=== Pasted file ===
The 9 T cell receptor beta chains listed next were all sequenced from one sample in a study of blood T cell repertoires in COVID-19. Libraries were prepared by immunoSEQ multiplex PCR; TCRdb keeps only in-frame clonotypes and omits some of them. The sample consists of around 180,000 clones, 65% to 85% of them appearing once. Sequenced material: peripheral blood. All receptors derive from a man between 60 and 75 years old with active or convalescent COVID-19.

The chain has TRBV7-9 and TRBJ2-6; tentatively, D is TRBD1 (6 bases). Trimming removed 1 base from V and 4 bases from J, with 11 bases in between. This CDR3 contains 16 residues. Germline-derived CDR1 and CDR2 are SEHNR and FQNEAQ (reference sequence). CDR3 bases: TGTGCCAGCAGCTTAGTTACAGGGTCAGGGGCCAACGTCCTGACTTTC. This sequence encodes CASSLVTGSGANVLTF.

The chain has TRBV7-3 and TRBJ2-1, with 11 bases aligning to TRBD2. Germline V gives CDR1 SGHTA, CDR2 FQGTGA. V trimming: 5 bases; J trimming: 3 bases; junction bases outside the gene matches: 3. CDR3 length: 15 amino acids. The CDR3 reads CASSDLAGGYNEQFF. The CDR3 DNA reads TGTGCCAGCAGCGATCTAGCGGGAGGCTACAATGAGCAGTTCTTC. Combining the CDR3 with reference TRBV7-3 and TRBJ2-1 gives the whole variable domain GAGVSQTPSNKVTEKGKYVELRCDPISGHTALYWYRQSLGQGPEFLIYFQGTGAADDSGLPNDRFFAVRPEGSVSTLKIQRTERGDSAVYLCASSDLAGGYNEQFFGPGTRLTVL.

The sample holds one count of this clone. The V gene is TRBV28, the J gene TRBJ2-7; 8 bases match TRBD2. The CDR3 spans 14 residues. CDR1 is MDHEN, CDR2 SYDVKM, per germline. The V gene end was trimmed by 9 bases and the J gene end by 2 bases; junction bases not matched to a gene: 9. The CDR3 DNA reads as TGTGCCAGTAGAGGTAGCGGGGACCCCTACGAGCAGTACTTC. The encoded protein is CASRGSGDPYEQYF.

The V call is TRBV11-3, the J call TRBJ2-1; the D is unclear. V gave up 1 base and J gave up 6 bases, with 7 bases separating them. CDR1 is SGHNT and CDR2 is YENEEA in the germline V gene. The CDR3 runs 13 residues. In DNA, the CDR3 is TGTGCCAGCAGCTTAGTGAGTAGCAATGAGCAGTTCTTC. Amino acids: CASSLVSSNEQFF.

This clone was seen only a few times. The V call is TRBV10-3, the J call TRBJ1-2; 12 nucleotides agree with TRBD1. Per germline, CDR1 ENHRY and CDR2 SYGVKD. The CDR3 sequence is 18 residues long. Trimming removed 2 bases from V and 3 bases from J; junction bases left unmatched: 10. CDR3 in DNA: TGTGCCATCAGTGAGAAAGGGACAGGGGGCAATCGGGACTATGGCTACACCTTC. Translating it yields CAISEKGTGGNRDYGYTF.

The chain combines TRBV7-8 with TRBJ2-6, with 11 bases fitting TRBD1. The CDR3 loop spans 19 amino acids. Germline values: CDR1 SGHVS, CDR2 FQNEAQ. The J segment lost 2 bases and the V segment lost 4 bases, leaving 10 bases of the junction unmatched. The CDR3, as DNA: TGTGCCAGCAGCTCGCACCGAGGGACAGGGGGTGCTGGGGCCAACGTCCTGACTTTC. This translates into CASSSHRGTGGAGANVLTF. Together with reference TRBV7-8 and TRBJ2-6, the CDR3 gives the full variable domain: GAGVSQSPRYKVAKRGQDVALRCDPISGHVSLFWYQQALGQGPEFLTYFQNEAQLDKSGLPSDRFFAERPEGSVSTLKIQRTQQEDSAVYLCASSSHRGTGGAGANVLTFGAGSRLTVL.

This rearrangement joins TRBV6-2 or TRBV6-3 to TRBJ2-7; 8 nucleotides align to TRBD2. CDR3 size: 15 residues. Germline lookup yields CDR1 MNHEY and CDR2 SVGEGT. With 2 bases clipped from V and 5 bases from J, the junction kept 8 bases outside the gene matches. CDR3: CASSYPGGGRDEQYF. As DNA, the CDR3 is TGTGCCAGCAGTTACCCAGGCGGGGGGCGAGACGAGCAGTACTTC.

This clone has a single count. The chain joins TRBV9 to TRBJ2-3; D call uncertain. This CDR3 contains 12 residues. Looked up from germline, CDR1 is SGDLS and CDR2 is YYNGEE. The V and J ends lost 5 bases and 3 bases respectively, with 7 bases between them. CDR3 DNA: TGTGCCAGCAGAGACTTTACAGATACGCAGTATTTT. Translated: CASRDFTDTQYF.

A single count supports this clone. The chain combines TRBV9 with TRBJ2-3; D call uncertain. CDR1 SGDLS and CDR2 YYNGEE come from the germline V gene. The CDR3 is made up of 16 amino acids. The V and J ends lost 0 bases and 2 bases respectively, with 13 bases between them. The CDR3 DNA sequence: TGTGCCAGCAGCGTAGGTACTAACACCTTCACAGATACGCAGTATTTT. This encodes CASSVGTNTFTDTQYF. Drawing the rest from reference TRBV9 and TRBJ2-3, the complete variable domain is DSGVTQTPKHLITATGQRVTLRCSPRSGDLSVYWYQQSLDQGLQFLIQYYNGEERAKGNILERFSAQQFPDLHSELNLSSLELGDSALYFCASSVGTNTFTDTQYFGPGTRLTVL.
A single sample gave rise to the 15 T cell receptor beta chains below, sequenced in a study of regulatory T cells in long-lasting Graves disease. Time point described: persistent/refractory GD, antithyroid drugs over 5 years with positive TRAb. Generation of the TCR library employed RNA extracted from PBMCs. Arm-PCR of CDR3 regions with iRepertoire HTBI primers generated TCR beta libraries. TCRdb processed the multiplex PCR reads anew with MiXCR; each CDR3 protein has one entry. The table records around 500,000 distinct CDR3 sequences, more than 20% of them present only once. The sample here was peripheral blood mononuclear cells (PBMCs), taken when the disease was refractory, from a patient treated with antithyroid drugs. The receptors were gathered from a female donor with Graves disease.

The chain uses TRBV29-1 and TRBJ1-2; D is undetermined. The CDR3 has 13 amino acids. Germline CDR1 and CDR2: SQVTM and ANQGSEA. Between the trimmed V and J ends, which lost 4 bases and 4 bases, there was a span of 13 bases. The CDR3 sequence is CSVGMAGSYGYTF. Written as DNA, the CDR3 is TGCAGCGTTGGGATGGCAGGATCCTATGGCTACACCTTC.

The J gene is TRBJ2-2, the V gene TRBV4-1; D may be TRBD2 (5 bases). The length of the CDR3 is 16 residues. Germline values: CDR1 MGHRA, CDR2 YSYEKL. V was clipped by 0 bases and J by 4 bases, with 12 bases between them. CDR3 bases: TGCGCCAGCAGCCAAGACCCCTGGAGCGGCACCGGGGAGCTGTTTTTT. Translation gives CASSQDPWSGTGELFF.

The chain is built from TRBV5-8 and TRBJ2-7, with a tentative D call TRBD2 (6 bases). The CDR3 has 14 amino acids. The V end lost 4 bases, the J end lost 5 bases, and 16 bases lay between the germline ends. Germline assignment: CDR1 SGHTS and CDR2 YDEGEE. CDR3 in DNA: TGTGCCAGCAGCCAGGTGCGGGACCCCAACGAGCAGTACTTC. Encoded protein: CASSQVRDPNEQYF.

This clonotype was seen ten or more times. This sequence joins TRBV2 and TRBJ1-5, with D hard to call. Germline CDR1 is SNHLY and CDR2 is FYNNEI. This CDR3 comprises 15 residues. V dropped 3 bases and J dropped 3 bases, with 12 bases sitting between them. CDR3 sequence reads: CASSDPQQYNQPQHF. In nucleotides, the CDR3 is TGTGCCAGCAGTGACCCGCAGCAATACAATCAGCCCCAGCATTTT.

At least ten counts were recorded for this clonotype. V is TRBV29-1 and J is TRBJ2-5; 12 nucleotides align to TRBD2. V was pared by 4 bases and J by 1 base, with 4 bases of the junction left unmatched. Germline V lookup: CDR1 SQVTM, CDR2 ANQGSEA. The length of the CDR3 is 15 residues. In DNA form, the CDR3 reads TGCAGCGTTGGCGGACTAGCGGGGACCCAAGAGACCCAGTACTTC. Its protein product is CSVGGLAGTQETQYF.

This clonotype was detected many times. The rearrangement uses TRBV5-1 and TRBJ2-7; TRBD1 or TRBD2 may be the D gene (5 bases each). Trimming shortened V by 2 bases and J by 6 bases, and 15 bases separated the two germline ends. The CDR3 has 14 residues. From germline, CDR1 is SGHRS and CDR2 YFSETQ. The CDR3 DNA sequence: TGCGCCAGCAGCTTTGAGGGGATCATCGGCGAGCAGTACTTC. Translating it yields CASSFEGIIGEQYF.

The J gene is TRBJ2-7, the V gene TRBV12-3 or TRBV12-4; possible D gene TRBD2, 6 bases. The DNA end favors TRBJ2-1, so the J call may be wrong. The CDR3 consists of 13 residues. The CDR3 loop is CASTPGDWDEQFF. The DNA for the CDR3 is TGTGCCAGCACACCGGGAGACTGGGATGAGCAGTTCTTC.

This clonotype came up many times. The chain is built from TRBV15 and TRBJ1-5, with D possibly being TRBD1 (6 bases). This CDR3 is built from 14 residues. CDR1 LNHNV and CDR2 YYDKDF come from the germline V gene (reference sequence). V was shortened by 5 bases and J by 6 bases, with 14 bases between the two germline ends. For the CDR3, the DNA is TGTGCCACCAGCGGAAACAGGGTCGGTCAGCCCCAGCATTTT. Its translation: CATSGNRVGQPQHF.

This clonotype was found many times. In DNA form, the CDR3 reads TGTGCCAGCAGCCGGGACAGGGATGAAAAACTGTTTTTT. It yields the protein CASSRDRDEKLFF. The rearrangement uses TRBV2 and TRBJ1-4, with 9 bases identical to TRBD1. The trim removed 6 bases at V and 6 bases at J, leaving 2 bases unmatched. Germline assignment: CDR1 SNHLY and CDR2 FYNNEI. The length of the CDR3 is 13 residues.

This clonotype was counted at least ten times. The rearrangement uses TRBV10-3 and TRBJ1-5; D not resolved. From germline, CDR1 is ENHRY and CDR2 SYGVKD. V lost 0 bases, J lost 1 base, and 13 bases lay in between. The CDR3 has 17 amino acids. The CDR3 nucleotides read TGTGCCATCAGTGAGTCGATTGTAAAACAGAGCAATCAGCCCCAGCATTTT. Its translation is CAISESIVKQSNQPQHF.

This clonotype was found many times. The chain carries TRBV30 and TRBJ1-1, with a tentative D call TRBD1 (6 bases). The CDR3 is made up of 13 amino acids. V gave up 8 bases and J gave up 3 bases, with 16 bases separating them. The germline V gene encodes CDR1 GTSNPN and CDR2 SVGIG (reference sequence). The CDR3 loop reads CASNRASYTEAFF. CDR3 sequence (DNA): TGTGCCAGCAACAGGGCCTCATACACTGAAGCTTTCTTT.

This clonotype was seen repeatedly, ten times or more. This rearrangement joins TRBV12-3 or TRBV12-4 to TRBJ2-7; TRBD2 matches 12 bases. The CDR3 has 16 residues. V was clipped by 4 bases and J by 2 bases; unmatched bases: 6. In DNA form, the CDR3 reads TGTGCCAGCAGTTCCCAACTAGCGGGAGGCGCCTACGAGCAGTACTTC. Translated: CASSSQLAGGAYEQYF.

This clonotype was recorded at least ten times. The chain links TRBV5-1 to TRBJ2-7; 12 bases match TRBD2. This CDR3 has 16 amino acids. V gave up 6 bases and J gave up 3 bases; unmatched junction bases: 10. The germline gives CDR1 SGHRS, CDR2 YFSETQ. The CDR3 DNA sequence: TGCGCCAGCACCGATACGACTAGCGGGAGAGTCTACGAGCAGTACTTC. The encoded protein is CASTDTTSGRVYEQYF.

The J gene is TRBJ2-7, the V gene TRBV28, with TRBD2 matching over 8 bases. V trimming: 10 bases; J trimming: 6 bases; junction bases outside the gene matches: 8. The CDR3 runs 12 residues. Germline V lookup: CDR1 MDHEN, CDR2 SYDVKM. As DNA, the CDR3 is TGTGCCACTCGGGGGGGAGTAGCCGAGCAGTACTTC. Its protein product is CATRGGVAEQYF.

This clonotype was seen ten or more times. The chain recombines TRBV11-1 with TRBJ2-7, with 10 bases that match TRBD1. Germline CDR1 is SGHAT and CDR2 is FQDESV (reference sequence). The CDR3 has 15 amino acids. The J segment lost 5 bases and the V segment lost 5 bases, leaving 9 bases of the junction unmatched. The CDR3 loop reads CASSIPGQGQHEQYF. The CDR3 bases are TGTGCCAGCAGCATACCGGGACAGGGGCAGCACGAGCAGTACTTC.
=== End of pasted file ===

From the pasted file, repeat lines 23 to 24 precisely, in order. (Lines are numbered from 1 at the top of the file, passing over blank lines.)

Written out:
This clonotype was seen repeatedly, ten times or more. This rearrangement joins TRBV12-3 or TRBV12-4 to TRBJ2-7; TRBD2 matches 12 bases. The CDR3 has 16 residues. V was clipped by 4 bases and J by 2 bases; unmatched bases: 6. In DNA form, the CDR3 reads TGTGCCAGCAGTTCCCAACTAGCGGGAGGCGCCTACGAGCAGTACTTC. Translated: CASSSQLAGGAYEQYF.

This clonotype was recorded at least ten times. The chain links TRBV5-1 to TRBJ2-7; 12 bases match TRBD2. This CDR3 has 16 amino acids. V gave up 6 bases and J gave up 3 bases; unmatched junction bases: 10. The germline gives CDR1 SGHRS, CDR2 YFSETQ. The CDR3 DNA sequence: TGCGCCAGCACCGATACGACTAGCGGGAGAGTCTACGAGCAGTACTTC. The encoded protein is CASTDTTSGRVYEQYF.